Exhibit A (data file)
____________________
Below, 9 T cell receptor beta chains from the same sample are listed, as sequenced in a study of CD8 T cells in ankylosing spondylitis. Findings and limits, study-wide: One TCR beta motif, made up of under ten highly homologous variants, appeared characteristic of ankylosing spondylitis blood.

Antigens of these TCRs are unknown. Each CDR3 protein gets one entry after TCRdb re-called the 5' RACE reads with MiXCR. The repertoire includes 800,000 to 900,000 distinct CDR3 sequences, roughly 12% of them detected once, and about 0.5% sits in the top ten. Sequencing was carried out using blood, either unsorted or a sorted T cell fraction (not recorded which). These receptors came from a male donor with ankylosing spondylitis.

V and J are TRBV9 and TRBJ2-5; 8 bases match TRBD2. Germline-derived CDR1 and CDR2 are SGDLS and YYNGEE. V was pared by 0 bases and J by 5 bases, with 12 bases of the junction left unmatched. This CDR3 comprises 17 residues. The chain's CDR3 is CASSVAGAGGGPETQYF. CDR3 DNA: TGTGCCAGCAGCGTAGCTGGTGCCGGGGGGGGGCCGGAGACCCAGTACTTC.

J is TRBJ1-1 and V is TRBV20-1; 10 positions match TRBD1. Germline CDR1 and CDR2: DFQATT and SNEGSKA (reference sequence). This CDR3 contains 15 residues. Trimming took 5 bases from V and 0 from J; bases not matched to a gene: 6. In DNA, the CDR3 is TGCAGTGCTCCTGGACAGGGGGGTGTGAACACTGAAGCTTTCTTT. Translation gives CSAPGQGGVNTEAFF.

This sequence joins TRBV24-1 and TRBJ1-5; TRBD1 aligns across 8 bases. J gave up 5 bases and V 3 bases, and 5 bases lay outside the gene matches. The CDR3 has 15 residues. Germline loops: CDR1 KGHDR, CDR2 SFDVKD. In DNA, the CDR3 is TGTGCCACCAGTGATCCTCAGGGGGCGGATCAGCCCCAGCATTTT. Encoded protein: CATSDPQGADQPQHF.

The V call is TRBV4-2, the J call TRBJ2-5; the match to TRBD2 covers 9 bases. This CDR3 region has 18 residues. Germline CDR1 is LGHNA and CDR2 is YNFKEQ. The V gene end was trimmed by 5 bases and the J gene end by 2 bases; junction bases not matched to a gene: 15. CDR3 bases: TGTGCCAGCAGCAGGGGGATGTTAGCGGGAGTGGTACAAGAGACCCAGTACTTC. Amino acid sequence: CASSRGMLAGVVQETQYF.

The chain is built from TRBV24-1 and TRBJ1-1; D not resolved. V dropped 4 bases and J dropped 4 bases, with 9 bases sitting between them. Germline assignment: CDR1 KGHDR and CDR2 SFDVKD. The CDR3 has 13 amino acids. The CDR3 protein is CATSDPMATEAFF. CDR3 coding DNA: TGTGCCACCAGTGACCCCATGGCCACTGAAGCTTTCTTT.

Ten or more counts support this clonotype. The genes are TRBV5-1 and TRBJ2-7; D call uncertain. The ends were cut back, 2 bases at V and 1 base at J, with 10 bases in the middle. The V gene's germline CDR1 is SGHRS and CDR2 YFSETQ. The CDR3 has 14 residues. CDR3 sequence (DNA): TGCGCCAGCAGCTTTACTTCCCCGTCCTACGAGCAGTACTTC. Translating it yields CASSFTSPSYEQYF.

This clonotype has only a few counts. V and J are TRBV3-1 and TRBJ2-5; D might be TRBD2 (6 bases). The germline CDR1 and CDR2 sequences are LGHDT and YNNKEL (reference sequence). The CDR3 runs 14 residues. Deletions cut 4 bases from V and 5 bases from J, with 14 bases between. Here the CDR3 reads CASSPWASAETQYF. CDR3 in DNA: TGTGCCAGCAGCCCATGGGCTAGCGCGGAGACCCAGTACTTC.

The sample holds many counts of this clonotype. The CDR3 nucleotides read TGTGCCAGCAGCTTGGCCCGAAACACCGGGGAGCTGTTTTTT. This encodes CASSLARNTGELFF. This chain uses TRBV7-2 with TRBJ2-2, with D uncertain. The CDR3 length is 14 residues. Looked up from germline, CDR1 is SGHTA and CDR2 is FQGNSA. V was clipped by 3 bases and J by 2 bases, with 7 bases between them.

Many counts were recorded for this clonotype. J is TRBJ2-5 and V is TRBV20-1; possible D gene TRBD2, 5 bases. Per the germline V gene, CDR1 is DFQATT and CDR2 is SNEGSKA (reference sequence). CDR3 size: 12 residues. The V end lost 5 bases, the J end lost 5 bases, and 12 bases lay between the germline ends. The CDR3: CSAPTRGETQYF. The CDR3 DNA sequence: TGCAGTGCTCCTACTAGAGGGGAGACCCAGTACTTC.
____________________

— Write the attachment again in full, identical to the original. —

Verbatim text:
Below, 9 T cell receptor beta chains from the same sample are listed, as sequenced in a study of CD8 T cells in ankylosing spondylitis. Findings and limits, study-wide: One TCR beta motif, made up of under ten highly homologous variants, appeared characteristic of ankylosing spondylitis blood.

Antigens of these TCRs are unknown. Each CDR3 protein gets one entry after TCRdb re-called the 5' RACE reads with MiXCR. The repertoire includes 800,000 to 900,000 distinct CDR3 sequences, roughly 12% of them detected once, and about 0.5% sits in the top ten. Sequencing was carried out using blood, either unsorted or a sorted T cell fraction (not recorded which). These receptors came from a male donor with ankylosing spondylitis.

V and J are TRBV9 and TRBJ2-5; 8 bases match TRBD2. Germline-derived CDR1 and CDR2 are SGDLS and YYNGEE. V was pared by 0 bases and J by 5 bases, with 12 bases of the junction left unmatched. This CDR3 comprises 17 residues. The chain's CDR3 is CASSVAGAGGGPETQYF. CDR3 DNA: TGTGCCAGCAGCGTAGCTGGTGCCGGGGGGGGGCCGGAGACCCAGTACTTC.

J is TRBJ1-1 and V is TRBV20-1; 10 positions match TRBD1. Germline CDR1 and CDR2: DFQATT and SNEGSKA (reference sequence). This CDR3 contains 15 residues. Trimming took 5 bases from V and 0 from J; bases not matched to a gene: 6. In DNA, the CDR3 is TGCAGTGCTCCTGGACAGGGGGGTGTGAACACTGAAGCTTTCTTT. Translation gives CSAPGQGGVNTEAFF.

This sequence joins TRBV24-1 and TRBJ1-5; TRBD1 aligns across 8 bases. J gave up 5 bases and V 3 bases, and 5 bases lay outside the gene matches. The CDR3 has 15 residues. Germline loops: CDR1 KGHDR, CDR2 SFDVKD. In DNA, the CDR3 is TGTGCCACCAGTGATCCTCAGGGGGCGGATCAGCCCCAGCATTTT. Encoded protein: CATSDPQGADQPQHF.

The V call is TRBV4-2, the J call TRBJ2-5; the match to TRBD2 covers 9 bases. This CDR3 region has 18 residues. Germline CDR1 is LGHNA and CDR2 is YNFKEQ. The V gene end was trimmed by 5 bases and the J gene end by 2 bases; junction bases not matched to a gene: 15. CDR3 bases: TGTGCCAGCAGCAGGGGGATGTTAGCGGGAGTGGTACAAGAGACCCAGTACTTC. Amino acid sequence: CASSRGMLAGVVQETQYF.

The chain is built from TRBV24-1 and TRBJ1-1; D not resolved. V dropped 4 bases and J dropped 4 bases, with 9 bases sitting between them. Germline assignment: CDR1 KGHDR and CDR2 SFDVKD. The CDR3 has 13 amino acids. The CDR3 protein is CATSDPMATEAFF. CDR3 coding DNA: TGTGCCACCAGTGACCCCATGGCCACTGAAGCTTTCTTT.

Ten or more counts support this clonotype. The genes are TRBV5-1 and TRBJ2-7; D call uncertain. The ends were cut back, 2 bases at V and 1 base at J, with 10 bases in the middle. The V gene's germline CDR1 is SGHRS and CDR2 YFSETQ. The CDR3 has 14 residues. CDR3 sequence (DNA): TGCGCCAGCAGCTTTACTTCCCCGTCCTACGAGCAGTACTTC. Translating it yields CASSFTSPSYEQYF.

This clonotype has only a few counts. V and J are TRBV3-1 and TRBJ2-5; D might be TRBD2 (6 bases). The germline CDR1 and CDR2 sequences are LGHDT and YNNKEL (reference sequence). The CDR3 runs 14 residues. Deletions cut 4 bases from V and 5 bases from J, with 14 bases between. Here the CDR3 reads CASSPWASAETQYF. CDR3 in DNA: TGTGCCAGCAGCCCATGGGCTAGCGCGGAGACCCAGTACTTC.

The sample holds many counts of this clonotype. The CDR3 nucleotides read TGTGCCAGCAGCTTGGCCCGAAACACCGGGGAGCTGTTTTTT. This encodes CASSLARNTGELFF. This chain uses TRBV7-2 with TRBJ2-2, with D uncertain. The CDR3 length is 14 residues. Looked up from germline, CDR1 is SGHTA and CDR2 is FQGNSA. V was clipped by 3 bases and J by 2 bases, with 7 bases between them.

Many counts were recorded for this clonotype. J is TRBJ2-5 and V is TRBV20-1; possible D gene TRBD2, 5 bases. Per the germline V gene, CDR1 is DFQATT and CDR2 is SNEGSKA (reference sequence). CDR3 size: 12 residues. The V end lost 5 bases, the J end lost 5 bases, and 12 bases lay between the germline ends. The CDR3: CSAPTRGETQYF. The CDR3 DNA sequence: TGCAGTGCTCCTACTAGAGGGGAGACCCAGTACTTC.